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Theater Review:

"THE ISLAND," Congo Square Theatre Company at the Chicago Cultural Center’s Studio Theatre


Audiences get a stinging glimpse into the futile divisiveness of apartheid the moment they step into the Chicago Cultural Center’s Studio Theatre for Congo Square Theatre Company’s production of Athol Fugard’s "The Island." They are directed to specific sections labeled: Afrikans Only, Europeans Only or Coloureds Only. And, although it’s orchestrated within the safe confines of a theater, that overt gesture of ethnic-racial separation does not lessen its dehumanizing effects.

How appropriate, then, for viewers to physically merge with a play that draws parallels between theatrical conventions and urgent issues of the law and the unjust punishment misguided laws provoke. South African dramatist Fugard developed "The Island" with actors John Kani and Winston Ntshona through improvisation in 1973, during the height of apartheid.

This caustic but life-affirming drama is set in a prison cell on South Africa’s Robben Island, where two political prisoners – also named John and Winston – perform scenes from "The Trial of Antigone." Through Greek tragedy, they unearth the shortcomings of a justice system capable of supplanting human dignity in favor of collective tyranny.

This minimalist one-hour work can be a brutal exercise in endurance as these two omnipresent actors alternate between their characters’ empty, soul-deflating lives in prison and the grandeur of ancient thespians . The reference to the Greeks echoes a belief that theater was everyone’s civic duty to attend in order to be moved to action by its ethical force. John and Winston have forged an inextricable bond, which slowly gets loosened when John (who also plays Creon) is told he can go free in three months, while Winston (in the Antigone role) is sentenced to life imprisonment.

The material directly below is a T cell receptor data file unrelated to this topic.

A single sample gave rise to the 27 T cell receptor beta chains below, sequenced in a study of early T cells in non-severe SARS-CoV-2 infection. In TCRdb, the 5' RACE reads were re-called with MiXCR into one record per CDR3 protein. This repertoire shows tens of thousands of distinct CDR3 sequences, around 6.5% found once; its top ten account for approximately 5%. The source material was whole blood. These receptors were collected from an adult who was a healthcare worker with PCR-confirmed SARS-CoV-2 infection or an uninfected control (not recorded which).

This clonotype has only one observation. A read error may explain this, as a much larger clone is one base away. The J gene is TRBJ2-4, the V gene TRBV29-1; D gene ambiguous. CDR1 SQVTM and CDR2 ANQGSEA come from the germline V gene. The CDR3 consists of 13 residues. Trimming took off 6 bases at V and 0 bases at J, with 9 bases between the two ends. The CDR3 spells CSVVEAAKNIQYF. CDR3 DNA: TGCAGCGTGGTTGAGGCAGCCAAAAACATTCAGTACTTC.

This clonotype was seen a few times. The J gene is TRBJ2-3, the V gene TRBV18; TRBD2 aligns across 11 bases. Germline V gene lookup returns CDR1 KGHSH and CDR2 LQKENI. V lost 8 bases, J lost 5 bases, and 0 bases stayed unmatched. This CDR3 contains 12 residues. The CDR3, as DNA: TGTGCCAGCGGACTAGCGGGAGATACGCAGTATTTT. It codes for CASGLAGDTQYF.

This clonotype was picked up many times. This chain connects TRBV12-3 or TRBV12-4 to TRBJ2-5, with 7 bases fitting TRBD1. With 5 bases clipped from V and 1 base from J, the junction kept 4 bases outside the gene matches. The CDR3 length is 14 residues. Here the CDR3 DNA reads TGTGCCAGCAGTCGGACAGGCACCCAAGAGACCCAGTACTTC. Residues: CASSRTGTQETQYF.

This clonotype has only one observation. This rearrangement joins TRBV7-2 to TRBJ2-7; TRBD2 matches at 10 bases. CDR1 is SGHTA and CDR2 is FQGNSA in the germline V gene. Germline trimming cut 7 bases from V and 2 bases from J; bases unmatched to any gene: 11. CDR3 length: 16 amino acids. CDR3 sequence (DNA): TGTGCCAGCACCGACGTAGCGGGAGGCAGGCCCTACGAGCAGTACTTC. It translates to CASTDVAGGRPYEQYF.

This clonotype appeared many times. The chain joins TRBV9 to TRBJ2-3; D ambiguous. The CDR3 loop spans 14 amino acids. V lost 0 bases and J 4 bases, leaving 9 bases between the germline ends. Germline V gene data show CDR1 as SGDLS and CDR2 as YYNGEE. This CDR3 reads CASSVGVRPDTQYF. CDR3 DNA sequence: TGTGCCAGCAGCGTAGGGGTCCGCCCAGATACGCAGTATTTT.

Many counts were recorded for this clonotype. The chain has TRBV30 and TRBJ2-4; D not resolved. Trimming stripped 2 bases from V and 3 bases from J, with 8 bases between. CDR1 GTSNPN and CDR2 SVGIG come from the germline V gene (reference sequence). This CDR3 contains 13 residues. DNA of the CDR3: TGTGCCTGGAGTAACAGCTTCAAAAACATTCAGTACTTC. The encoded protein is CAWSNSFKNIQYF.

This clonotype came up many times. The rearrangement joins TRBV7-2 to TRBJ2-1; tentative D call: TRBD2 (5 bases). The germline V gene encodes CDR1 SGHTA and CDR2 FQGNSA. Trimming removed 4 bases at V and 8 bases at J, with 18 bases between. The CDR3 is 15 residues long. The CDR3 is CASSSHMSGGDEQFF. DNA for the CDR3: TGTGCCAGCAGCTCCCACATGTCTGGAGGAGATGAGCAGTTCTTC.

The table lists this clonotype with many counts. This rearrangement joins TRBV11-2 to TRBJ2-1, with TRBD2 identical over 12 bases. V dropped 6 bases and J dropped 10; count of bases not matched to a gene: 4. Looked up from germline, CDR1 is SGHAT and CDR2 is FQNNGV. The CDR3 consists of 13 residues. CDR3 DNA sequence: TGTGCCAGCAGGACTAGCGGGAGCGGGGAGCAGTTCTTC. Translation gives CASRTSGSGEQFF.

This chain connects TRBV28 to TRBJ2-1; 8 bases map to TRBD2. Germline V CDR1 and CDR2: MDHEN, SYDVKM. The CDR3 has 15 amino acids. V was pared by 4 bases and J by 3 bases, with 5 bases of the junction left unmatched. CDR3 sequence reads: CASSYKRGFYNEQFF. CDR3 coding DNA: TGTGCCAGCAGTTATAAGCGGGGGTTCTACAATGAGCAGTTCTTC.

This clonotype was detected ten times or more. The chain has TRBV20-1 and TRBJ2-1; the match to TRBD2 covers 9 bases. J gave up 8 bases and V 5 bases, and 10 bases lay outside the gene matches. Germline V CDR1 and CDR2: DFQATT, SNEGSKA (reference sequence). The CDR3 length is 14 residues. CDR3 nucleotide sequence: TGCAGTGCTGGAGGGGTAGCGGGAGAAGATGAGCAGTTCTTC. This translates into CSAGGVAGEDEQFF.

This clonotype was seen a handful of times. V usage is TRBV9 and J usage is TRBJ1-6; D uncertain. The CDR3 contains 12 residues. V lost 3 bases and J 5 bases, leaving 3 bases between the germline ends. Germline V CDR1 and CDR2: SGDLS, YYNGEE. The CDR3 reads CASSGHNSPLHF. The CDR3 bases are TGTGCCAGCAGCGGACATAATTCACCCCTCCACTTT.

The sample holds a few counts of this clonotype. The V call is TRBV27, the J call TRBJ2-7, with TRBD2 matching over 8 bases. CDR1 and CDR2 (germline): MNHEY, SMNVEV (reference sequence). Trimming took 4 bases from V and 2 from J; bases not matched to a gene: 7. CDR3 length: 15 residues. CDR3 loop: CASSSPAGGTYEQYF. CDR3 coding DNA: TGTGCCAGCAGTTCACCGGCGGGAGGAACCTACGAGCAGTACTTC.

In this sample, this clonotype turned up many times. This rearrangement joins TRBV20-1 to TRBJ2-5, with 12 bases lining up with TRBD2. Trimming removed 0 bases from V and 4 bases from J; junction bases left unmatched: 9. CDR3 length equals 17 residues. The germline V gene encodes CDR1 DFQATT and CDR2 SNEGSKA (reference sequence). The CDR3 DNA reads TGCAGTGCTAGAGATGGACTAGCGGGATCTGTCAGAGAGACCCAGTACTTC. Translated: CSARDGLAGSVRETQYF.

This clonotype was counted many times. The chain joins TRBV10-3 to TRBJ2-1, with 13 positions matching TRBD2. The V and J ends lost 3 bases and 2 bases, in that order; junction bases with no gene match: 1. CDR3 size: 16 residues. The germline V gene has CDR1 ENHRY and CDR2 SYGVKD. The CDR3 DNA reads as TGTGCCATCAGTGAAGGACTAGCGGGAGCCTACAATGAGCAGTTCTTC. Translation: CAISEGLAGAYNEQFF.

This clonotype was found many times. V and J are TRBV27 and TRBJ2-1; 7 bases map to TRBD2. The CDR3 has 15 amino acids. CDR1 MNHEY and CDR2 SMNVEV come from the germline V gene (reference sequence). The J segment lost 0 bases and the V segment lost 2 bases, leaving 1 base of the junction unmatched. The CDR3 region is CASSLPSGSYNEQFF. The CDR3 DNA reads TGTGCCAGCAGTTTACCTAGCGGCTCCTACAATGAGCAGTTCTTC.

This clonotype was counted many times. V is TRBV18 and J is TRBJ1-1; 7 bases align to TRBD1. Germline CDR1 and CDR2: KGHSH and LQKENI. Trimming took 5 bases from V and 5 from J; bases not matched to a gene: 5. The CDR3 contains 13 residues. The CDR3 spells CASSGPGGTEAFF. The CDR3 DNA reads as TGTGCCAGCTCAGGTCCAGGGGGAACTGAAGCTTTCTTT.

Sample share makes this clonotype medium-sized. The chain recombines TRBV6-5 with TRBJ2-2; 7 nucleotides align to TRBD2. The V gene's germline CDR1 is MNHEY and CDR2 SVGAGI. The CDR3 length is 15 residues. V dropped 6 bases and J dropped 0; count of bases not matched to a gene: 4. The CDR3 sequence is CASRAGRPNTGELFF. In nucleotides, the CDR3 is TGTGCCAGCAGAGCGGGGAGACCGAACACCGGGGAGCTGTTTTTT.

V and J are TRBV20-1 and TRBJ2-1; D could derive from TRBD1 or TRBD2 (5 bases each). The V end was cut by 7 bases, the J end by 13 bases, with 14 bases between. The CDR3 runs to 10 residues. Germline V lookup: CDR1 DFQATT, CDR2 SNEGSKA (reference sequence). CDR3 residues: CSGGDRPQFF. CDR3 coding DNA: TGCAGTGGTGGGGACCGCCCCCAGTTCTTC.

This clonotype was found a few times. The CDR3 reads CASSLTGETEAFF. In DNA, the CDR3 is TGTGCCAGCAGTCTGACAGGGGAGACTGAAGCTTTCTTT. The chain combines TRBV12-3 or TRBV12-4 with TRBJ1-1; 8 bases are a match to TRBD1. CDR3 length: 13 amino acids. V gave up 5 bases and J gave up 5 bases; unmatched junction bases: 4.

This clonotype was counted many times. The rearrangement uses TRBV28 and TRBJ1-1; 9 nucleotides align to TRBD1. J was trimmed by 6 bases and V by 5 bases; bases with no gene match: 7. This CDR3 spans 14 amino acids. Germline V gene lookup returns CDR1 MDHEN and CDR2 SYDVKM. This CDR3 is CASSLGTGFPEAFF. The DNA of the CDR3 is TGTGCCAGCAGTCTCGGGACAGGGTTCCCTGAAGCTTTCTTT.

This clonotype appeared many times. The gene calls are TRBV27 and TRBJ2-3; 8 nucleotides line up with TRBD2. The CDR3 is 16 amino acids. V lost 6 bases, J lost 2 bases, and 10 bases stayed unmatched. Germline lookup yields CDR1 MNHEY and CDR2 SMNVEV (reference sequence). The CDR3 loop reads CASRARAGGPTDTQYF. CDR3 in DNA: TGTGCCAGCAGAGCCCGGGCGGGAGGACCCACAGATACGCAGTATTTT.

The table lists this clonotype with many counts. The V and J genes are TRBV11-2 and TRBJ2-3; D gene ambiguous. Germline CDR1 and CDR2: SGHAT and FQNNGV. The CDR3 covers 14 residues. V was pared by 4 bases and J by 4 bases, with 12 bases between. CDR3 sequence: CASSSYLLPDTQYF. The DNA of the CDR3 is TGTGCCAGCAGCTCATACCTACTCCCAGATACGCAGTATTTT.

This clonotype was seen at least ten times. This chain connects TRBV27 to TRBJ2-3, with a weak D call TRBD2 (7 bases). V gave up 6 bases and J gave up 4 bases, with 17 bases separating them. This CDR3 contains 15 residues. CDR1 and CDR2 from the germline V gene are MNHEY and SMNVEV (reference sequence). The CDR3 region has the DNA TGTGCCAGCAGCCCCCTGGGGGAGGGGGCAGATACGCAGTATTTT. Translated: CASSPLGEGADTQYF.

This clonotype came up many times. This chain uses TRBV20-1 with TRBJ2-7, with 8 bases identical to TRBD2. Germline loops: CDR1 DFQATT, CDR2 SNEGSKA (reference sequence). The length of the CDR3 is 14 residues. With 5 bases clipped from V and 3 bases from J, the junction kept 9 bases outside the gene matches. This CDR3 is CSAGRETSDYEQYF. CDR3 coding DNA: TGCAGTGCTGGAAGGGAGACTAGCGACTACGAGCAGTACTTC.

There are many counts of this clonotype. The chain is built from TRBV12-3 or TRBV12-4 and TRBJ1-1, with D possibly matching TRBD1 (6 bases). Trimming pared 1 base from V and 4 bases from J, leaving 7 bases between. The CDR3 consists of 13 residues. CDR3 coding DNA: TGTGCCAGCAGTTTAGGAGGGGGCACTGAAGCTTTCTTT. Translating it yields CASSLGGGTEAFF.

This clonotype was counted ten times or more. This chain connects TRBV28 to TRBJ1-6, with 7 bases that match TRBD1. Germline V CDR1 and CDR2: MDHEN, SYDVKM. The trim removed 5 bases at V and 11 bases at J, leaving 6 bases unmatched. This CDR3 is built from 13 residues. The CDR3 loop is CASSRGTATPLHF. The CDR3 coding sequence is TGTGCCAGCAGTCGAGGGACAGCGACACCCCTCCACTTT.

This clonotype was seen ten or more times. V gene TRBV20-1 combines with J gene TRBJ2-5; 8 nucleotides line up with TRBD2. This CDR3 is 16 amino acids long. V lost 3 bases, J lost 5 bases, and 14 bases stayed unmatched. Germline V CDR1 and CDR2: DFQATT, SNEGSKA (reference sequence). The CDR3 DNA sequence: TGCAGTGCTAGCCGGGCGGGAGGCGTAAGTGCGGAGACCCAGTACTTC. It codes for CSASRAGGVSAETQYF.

Fugard and his original improvisers experimented with the question of defying the law as reflected in the classic account of Antigone risking her own life in order to bury her disgraced warrior-brother despite a law against the proper burial of traitors. What is conveyed through the play’s crushing moments of isolation and its spirit-rousing theatrical scenes is the dauntless human belief in principles at all costs. The men’s dual roles add a deeper gravity to Winston’s weary proclamation of "I go to my living death."

Director Derrick Sanders approaches the Congo Square production from a true makeshift theatrical perspective. The bare set is dotted with a few versatile home-made props, like a mat that becomes Creon’s robe and a mop head that doubles as Antigone’s wig. The starkness effectively underscores the identity-swiping nature of the play and lets us experience psychologically the unspeakable voids in these men’s lives.

Although the actors can plunge more forcefully into their characters’ desperation and fortitude, they succeed in taking viewers on a blistering journey through an eternity of hell on earth. Reginald Nelson endows the soon-to-be-released John with a gamut of complex and contradictory dimensions that stand for a larger disruption of the human spirit. His laser focus and firmly planted conviction are a powerful counterpoint to Will Sims II’s less hopeful and less definitive Winston, who has resolved himself to a noble but heartbreaking "living death."•

Congo Square Theatre Company’s production of "The Island" runs through June 10 at the Chicago Cultural Center’s Studio Theatre, 77 E. Randolph. Tickets: $15. Call 773-913-5808.

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